- Describe the different affordances of technology to support students' learning of mathematics.
- Critically evaluate and use materials for teaching mathematics with technology and make decisions about appropriate and effective use of mathematics technology.
- Analyze students' learning and thinking about mathematical ideas when students use technology.
- Observe students' work with technology and pose questions that probe and push students' mathematical thinking.
- Engage students in productive discourse that focuses on important mathematical ideas when using technology-enhanced mathematics tasks.
During Orientation you will meet your lead instructor and learn what to expect from the Teaching Mathematics with Technology course. You can inform your goals by engaging with a brief pre-assessment and introduce yourself and meet colleagues in the Introductions forum to start making connections with other educators in the course.
Unit 1: Affordances of Technology for the Learning and Teaching of Mathematics
This unit describes how technology can be used to convey information or to support students’ mathematical learning. You will discover how you can leverage the affordances of technology in your mathematics instruction, and you will see examples of how students approach similar tasks with and without the use of technology.
Unit 2: Capitalizing on the Power of Technology
Technology can be used in many different ways. In this unit, you will be introduced to the metaphors “amplifier” and “reorganizer,” which are used to characterize different uses of technology in the teaching of mathematics. In the process, you will have the opportunity to use these metaphors as you critique technology-based tasks for students.
Unit 3: Interacting with Engaging Mathematics Tasks
Technology designed for the teaching and learning of mathematics often involves the direct manipulation of objects. In this unit, you will consider how this feature can be used to create engaging mathematics tasks for students.
Unit 4: Using Multiple-Linked Representations
In this unit, you will consider the different representations that students can easily produce to reason about and solve mathematics problems. Multiple-linked representations provide students with opportunities to make connections across different mathematical ideas. You will also have the opportunity to explore strengths of linked representation and the different types of information that each representation provides for students.
Unit 5: Analyzing Students’ Mathematical Thinking
Technology tools also provide unique opportunities to gain insights into students' mathematical thinking. They allow teachers to examine not only what students say and write but also consider the tools they choose and how these tools are used. As you explore different ways to examine student thinking, you will also have the opportunity to engage your colleagues in discussions about how technology can support the assessment of student thinking.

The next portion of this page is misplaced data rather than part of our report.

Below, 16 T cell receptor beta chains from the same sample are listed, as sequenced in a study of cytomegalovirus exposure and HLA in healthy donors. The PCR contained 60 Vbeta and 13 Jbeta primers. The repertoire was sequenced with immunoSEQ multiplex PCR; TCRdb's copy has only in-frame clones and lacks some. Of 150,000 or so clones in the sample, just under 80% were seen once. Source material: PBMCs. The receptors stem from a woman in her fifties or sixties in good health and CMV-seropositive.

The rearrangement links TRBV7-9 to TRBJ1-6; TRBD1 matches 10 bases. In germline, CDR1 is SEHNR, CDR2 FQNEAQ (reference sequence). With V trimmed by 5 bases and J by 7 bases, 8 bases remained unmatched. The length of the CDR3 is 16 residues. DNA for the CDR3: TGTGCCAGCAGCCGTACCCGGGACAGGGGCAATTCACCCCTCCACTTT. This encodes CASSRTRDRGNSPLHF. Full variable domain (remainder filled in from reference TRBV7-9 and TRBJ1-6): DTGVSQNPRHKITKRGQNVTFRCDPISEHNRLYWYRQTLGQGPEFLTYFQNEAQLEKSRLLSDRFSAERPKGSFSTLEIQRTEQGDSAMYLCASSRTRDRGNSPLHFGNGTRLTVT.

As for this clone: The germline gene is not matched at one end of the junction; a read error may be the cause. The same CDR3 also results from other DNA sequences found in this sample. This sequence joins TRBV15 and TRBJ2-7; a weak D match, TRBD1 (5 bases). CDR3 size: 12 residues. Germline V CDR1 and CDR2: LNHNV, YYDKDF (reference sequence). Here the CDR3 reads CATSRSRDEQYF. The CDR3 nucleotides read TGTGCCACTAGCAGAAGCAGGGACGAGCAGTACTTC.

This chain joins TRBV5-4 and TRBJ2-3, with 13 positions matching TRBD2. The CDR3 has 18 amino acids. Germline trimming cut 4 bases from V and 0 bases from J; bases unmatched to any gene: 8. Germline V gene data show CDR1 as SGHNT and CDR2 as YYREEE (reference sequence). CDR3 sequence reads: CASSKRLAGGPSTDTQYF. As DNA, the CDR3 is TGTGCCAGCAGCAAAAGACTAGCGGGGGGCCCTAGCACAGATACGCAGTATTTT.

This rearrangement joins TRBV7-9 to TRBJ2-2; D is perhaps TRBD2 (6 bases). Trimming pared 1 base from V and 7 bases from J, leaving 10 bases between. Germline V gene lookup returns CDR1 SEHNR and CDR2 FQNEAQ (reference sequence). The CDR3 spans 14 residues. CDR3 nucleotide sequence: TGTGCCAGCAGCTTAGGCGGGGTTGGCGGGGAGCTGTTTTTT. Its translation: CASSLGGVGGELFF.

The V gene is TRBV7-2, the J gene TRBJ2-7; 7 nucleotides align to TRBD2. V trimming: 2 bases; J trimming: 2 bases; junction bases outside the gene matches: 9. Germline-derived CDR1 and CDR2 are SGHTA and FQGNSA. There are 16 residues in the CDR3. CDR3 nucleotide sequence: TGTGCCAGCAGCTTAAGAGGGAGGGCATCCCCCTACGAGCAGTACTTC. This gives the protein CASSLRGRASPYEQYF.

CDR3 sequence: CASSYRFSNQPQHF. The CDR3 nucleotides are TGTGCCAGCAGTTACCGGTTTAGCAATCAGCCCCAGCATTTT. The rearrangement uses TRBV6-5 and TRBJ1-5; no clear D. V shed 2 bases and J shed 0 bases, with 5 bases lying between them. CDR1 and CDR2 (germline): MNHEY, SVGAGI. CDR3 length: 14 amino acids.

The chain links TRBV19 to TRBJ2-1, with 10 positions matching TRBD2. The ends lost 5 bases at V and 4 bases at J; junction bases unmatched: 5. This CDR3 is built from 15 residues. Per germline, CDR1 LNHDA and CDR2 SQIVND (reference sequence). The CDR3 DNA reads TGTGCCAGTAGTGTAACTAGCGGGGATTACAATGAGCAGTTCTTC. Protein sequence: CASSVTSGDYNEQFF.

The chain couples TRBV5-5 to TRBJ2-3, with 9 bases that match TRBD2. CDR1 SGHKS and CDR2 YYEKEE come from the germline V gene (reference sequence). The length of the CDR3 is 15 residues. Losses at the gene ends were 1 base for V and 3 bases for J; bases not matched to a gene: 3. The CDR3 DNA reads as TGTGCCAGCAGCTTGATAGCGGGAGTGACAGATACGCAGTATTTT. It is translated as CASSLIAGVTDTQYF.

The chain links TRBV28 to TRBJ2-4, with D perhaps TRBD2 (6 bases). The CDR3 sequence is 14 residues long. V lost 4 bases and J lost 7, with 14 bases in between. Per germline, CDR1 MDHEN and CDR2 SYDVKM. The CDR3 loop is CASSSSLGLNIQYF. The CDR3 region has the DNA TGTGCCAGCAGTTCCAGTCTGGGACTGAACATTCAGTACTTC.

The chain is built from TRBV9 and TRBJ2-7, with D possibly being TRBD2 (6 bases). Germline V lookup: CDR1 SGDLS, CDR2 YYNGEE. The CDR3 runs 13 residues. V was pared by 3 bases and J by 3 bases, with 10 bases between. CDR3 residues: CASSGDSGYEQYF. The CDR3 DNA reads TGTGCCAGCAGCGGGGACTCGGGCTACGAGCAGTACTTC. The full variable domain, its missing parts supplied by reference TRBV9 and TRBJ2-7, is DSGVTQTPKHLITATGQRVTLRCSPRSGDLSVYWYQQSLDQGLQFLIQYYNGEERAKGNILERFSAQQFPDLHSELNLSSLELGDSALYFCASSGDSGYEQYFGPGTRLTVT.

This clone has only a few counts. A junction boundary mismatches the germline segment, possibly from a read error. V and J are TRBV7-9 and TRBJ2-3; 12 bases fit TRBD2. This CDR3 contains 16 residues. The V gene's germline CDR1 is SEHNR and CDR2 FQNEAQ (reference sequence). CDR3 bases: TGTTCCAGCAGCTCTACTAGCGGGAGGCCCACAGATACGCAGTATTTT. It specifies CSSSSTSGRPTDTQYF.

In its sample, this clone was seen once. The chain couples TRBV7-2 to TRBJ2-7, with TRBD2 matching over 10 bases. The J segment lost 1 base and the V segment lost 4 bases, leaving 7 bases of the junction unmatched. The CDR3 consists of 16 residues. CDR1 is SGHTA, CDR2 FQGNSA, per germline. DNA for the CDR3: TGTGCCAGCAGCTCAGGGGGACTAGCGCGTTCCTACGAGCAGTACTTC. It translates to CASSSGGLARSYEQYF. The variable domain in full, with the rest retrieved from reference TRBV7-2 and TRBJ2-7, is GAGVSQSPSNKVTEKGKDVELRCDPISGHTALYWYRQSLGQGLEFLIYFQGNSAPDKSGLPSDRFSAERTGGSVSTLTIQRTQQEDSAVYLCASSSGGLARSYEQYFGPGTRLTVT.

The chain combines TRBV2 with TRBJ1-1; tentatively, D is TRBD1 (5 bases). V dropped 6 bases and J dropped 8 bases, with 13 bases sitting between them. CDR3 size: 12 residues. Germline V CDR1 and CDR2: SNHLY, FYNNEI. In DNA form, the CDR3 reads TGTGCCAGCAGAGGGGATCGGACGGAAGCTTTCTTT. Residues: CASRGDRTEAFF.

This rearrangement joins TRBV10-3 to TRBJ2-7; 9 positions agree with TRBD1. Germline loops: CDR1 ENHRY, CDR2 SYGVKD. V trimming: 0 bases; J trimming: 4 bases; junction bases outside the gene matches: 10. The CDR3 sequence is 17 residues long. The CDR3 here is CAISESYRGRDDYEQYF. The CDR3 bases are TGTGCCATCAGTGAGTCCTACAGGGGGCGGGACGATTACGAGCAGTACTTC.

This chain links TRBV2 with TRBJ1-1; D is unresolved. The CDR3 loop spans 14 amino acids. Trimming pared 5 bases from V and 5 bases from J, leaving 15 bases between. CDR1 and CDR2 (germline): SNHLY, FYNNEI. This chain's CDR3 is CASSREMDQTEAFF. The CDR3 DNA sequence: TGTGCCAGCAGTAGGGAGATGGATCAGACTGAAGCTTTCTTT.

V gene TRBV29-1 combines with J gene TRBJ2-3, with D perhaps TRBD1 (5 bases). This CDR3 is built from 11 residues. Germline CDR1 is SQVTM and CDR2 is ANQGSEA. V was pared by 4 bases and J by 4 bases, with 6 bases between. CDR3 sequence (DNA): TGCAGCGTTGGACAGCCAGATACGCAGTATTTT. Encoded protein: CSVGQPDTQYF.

A certificate of completion for 20 hours of professional development will be provided to participants who do the following in each unit:
- Complete the Pre-Assessment
- Access and engage with the Essentials
- Complete the Essential Explorations
- Post at least one discussion or comment in the Essential Exploration discussion forum
- Complete the Connect to Practice
- Post at least one discussion or comment in the Connect to Practice discussion forum
- Complete the questions in the Check Your Understanding section
You can submit the certificate to your local agency with a request for Continuing Education Units (CEUs). Granting of CEUs will be subject to the policies and procedures of your state and local agency.
- Self-directed learning, through personalizing your experience by identifying your own goals, selecting among a rich array of resources, and deciding whether, when, and how to engage in discussions and activities to further your own learning and meet your goals.
- Peer-supported learning, through engaging in online discussions, reviewing your colleagues' projects, rating posted ideas, recommending resources, crowdsourcing lessons learned, and participating in twitter chats and other exchanges appropriate to the individual course.
- Job-embedded learning, through the use of case studies, classroom and school related projects; developing action plans; and other activities that center your work on critical problems of practice and data-informed decision-making in your own classrooms, schools or districts.
- Multiple voices, through learning about the perspectives of other teachers and administrators along with those of students, researchers and experts in the field. Our courses are purposefully not designed around one or two experts who present online lectures. They provide exposure to a rich set of perspectives presented within the context of course elements that reflect these core principles.
You will see these design principles implemented in our courses through the following instructional elements:
- Conceptual Frameworks
- Resource Collections
- Asynchronous Discussions and Twitter Chats
- Student Scenarios
- Expert Panels
- Participant Projects and Peer Feedback
- Professional Learning Community (PLC) Guides